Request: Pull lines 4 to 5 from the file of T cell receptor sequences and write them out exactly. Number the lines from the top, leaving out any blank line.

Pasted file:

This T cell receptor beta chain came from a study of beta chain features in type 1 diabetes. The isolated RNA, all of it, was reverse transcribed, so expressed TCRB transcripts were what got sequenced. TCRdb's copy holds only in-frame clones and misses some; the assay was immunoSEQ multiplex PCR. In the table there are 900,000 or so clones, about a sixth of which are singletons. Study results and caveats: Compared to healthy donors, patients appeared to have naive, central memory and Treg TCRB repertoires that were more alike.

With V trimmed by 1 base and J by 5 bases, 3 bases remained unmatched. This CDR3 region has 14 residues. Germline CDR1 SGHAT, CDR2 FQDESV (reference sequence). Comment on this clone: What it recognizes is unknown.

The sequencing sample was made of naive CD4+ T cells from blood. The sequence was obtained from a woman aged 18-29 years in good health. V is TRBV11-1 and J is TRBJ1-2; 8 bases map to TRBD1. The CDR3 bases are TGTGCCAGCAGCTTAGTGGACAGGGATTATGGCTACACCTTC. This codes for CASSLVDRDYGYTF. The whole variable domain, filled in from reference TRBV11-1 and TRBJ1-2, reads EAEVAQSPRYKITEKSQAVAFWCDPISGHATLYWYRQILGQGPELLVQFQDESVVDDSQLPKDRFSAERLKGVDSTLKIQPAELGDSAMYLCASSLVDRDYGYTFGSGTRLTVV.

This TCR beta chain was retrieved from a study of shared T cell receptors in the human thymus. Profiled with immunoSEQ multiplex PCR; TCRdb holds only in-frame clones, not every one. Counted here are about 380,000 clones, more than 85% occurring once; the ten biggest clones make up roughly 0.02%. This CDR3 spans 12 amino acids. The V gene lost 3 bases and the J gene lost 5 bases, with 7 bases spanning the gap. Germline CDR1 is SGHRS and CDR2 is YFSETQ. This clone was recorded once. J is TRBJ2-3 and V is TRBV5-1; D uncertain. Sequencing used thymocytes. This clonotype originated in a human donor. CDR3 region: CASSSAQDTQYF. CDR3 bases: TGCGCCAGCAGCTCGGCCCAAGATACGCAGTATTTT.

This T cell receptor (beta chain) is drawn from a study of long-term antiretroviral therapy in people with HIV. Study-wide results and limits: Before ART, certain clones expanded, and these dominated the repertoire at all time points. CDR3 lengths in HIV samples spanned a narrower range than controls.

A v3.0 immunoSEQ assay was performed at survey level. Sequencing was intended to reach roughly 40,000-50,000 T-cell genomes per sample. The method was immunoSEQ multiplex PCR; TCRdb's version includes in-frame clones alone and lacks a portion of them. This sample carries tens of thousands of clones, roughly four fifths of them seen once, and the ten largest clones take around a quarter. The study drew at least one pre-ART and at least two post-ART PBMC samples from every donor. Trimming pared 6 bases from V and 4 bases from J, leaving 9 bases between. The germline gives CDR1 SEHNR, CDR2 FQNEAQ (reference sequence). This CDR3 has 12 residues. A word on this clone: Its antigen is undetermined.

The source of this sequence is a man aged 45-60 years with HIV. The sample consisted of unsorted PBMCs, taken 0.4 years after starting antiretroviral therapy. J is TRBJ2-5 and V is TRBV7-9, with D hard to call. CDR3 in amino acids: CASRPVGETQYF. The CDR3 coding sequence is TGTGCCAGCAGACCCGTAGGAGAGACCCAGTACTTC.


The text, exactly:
This TCR beta chain was retrieved from a study of shared T cell receptors in the human thymus. Profiled with immunoSEQ multiplex PCR; TCRdb holds only in-frame clones, not every one. Counted here are about 380,000 clones, more than 85% occurring once; the ten biggest clones make up roughly 0.02%. This CDR3 spans 12 amino acids. The V gene lost 3 bases and the J gene lost 5 bases, with 7 bases spanning the gap. Germline CDR1 is SGHRS and CDR2 is YFSETQ. This clone was recorded once. J is TRBJ2-3 and V is TRBV5-1; D uncertain. Sequencing used thymocytes. This clonotype originated in a human donor. CDR3 region: CASSSAQDTQYF. CDR3 bases: TGCGCCAGCAGCTCGGCCCAAGATACGCAGTATTTT.

This T cell receptor (beta chain) is drawn from a study of long-term antiretroviral therapy in people with HIV. Study-wide results and limits: Before ART, certain clones expanded, and these dominated the repertoire at all time points. CDR3 lengths in HIV samples spanned a narrower range than controls.